muscle cells
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Luke A. Baker ◽  
Thomas F. O'Sullivan ◽  
Katherine A. Robinson ◽  
Matthew P.M. Graham‐Brown ◽  
Rupert W. Major ◽  

2022 ◽  
Vol 0 (0) ◽  
Xiaoqian Lyu ◽  
Fei Xie ◽  
Yujuan Tao ◽  
Jie Bai

Abstract Objectives Sugammadex (also known as bridion) is a modified γ-cyclodextrin, which is a reversal agent for the neuromuscular block. Growth hormone (GH) has an important biological effect on muscle, regulating muscle growth and development. In the current work, we explored the effect of Sugammadex on GH’s bioactivities. Methods Confocal laser scanning microscope (CLSM), flow cytometry, indirect immunofluorescence, Western-blot, and IP-WB were used to explore the effect of Sugammadex on GH’s bioactivities. Results We found that Sugammadex reduced the activity of GH on muscle cells, which down-regulated GH/GHR-mediated intracellular signaling pathway, such as Janus kinase 2 (JAK2) and signal transducers and activators of transcription 5 (STAT5). We further study the potential biological mechanism by which Sugammadex down-regulated GH/GHR-mediated signaling pathway, a series of related experiments were conducted, and found that Sugammadex may inhibit the proliferation of C2C12 cell via regulating the membrane-localized GHR, which may be the underlying mechanism by which Sugammadex suppressed GHR-induced signaling transduction. This work has laid the theoretical and experimental basis for further exploring the relationship between Sugammadex and GH’s activity. Conclusions In conclusion, this study laid a foundation for further study on the relationship between Sugammadex and GH’s activity.

2022 ◽  
Vol 13 (1) ◽  
Ruiting Wang ◽  
Fengling Chen ◽  
Qian Chen ◽  
Xin Wan ◽  
Minglei Shi ◽  

AbstractThe genome exists as an organized, three-dimensional (3D) dynamic architecture, and each cell type has a unique 3D genome organization that determines its cell identity. An unresolved question is how cell type-specific 3D genome structures are established during development. Here, we analyzed 3D genome structures in muscle cells from mice lacking the muscle lineage transcription factor (TF), MyoD, versus wild-type mice. We show that MyoD functions as a “genome organizer” that specifies 3D genome architecture unique to muscle cell development, and that H3K27ac is insufficient for the establishment of MyoD-induced chromatin loops in muscle cells. Moreover, we present evidence that other cell lineage-specific TFs might also exert functional roles in orchestrating lineage-specific 3D genome organization during development.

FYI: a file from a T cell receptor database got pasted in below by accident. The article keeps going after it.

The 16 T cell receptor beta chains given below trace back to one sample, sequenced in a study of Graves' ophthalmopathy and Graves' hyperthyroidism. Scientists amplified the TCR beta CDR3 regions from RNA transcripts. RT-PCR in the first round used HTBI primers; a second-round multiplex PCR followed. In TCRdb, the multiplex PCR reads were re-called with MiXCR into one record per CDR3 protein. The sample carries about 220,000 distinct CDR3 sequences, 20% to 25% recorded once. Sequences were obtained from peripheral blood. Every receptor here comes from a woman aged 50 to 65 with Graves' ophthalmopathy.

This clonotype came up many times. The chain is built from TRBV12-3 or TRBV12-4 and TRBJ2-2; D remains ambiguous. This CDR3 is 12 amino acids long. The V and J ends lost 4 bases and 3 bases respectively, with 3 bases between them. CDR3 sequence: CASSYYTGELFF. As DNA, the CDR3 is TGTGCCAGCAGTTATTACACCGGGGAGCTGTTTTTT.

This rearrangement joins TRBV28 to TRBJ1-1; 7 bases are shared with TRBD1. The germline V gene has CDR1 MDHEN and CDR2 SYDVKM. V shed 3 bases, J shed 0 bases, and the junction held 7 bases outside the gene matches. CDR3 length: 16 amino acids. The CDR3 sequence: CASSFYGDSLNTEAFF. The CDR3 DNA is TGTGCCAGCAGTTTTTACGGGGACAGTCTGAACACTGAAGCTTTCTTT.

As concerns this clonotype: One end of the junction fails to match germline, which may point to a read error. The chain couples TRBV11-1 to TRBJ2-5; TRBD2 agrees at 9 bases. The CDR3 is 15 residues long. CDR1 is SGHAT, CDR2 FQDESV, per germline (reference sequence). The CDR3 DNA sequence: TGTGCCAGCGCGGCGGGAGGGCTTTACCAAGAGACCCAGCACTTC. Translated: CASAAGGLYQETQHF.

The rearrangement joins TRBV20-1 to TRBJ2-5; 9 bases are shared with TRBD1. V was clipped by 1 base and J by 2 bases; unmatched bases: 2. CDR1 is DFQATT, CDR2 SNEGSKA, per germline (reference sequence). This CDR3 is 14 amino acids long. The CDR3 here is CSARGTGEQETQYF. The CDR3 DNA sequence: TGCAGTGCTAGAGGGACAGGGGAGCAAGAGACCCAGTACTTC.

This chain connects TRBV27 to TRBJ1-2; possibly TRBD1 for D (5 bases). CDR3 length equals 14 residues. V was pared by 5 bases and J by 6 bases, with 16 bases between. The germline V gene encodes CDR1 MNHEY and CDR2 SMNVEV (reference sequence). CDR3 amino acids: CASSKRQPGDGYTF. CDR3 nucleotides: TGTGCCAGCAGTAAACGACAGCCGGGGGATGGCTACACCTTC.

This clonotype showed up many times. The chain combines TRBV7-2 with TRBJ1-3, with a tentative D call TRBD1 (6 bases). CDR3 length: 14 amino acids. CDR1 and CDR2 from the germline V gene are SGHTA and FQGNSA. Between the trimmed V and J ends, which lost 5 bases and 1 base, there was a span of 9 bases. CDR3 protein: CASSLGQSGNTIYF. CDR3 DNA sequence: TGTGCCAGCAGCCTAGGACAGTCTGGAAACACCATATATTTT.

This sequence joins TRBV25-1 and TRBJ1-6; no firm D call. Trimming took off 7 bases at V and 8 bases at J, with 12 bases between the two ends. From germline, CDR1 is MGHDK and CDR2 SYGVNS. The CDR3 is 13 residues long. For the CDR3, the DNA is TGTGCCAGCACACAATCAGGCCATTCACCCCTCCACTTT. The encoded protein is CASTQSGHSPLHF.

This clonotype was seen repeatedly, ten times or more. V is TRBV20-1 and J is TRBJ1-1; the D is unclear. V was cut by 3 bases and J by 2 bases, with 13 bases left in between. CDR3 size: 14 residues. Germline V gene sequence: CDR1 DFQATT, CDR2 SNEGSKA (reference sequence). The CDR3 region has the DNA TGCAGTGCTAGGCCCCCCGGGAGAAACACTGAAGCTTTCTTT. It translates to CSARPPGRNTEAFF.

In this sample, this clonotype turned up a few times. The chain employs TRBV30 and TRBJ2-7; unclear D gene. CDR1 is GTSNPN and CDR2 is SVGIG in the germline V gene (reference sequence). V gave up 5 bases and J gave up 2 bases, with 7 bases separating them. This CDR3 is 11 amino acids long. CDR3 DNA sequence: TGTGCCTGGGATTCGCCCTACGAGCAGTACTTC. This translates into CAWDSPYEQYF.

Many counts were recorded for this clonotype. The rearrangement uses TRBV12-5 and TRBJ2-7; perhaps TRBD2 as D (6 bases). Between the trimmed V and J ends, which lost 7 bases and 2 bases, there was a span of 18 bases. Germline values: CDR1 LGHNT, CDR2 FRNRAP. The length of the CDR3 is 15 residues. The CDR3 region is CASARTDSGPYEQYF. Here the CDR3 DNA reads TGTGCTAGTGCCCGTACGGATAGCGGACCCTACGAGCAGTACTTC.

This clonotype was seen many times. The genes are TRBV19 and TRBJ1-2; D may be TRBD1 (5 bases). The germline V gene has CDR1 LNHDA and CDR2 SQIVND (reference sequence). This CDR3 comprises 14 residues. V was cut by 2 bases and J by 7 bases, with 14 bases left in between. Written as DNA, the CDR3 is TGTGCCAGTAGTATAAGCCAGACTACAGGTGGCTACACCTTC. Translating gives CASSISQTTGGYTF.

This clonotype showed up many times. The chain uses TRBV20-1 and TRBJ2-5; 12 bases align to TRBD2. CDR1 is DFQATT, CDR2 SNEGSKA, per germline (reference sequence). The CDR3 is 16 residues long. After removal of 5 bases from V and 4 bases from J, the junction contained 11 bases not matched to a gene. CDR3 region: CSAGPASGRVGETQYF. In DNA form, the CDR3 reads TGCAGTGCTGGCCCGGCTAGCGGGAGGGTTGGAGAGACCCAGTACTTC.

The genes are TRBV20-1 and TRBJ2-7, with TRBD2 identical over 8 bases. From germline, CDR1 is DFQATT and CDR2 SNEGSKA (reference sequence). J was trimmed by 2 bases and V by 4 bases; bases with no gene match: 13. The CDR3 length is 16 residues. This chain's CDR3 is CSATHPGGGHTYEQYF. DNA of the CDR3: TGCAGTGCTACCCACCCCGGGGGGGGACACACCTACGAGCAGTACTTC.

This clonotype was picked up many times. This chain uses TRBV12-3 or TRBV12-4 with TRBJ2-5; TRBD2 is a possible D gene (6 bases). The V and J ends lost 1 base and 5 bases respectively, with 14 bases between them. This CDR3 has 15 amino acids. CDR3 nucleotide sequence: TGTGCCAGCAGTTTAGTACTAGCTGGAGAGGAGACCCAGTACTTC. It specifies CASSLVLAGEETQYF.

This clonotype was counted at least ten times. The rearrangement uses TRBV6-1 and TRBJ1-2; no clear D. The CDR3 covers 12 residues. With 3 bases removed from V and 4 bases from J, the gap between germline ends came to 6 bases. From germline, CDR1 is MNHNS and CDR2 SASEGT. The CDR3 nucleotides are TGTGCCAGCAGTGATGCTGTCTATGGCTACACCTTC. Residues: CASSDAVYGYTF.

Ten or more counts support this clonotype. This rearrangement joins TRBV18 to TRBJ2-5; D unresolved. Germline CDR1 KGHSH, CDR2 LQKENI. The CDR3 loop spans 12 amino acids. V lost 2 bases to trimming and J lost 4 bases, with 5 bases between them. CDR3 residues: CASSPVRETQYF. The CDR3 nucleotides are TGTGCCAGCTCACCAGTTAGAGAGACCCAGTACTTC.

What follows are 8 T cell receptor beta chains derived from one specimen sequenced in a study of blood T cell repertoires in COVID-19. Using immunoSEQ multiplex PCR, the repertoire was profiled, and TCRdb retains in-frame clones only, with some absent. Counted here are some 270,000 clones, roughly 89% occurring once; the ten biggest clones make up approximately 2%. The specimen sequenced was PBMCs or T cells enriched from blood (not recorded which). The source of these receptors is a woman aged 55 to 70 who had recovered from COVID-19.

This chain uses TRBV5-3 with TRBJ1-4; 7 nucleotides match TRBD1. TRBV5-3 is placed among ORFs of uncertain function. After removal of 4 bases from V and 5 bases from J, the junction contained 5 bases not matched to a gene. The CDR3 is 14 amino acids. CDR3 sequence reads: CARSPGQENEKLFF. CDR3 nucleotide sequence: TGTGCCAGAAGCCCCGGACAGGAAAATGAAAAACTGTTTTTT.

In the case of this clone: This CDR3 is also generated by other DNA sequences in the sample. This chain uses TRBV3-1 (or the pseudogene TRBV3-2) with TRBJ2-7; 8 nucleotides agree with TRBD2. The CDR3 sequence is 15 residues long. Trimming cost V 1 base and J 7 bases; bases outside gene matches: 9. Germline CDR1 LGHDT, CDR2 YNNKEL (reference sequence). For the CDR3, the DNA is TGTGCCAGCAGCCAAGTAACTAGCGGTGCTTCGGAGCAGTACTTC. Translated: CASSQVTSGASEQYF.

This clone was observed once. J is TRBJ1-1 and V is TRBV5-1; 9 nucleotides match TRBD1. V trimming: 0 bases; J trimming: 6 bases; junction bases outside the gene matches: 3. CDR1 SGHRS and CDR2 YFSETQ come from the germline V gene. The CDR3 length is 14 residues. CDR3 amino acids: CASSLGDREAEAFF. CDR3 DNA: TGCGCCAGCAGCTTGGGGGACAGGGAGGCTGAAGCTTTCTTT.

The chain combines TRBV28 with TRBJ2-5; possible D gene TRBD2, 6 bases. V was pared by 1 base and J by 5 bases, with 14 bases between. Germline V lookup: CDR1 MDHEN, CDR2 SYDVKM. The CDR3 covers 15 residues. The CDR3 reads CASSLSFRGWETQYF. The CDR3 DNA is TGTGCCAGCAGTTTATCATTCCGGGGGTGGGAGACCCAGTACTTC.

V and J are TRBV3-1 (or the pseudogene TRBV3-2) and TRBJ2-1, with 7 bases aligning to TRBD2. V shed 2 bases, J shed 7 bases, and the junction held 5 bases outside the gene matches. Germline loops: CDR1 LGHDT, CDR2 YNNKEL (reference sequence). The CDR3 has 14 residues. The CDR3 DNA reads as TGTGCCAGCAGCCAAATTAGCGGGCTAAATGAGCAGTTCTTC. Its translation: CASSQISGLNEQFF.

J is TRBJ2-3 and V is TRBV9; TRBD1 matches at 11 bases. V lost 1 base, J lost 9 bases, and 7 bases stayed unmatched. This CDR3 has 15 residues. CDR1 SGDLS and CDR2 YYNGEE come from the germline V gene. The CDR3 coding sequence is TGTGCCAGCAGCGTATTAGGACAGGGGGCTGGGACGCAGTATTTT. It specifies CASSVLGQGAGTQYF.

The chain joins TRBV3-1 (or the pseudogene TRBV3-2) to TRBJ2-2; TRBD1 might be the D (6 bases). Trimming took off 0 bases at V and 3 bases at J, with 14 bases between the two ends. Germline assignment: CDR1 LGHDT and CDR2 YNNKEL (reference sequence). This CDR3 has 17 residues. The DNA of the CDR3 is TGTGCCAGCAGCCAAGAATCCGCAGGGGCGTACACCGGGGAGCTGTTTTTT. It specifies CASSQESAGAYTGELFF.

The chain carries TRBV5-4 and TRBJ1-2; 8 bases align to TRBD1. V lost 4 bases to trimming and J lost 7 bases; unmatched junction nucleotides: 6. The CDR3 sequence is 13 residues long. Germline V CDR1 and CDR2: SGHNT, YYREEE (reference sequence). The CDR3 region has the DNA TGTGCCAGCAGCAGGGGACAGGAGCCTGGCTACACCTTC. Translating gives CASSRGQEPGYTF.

Angiogenesis ◽  
2022 ◽  
Harri Elamaa ◽  
Mika Kaakinen ◽  
Marjut Nätynki ◽  
Zoltan Szabo ◽  
Veli-Pekka Ronkainen ◽  

AbstractHypoxia plays an important regulatory role in the vasculature to adjust blood flow to meet metabolic requirements. At the level of gene transcription, the responses are mediated by hypoxia-inducible factor (HIF) the stability of which is controlled by the HIF prolyl 4-hydroxylase-2 (PHD2). In the lungs hypoxia results in vasoconstriction, however, the pathophysiological relevance of PHD2 in the major arterial cell types; endothelial cells (ECs) and arterial smooth muscle cells (aSMCs) in the adult vasculature is incompletely characterized. Here, we investigated PHD2-dependent vascular homeostasis utilizing inducible deletions of PHD2 either in ECs (Phd2∆ECi) or in aSMCs (Phd2∆aSMC). Cardiovascular function and lung pathologies were studied using echocardiography, Doppler ultrasonography, intraventricular pressure measurement, histological, ultrastructural, and transcriptional methods. Cell intrinsic responses were investigated in hypoxia and in conditions mimicking hypertension-induced hemodynamic stress. Phd2∆ECi resulted in progressive pulmonary disease characterized by a thickened respiratory basement membrane (BM), alveolar fibrosis, increased pulmonary artery pressure, and adaptive hypertrophy of the right ventricle (RV). A low oxygen environment resulted in alterations in cultured ECs similar to those in Phd2∆ECi mice, involving BM components and vascular tone regulators favoring the contraction of SMCs. In contrast, Phd2∆aSMC resulted in elevated RV pressure without alterations in vascular tone regulators. Mechanistically, PHD2 inhibition in aSMCs involved  actin polymerization -related tension development via activated cofilin. The results also indicated that hemodynamic stress, rather than PHD2-dependent hypoxia response alone, potentiates structural remodeling of the extracellular matrix in the pulmonary microvasculature and respiratory failure.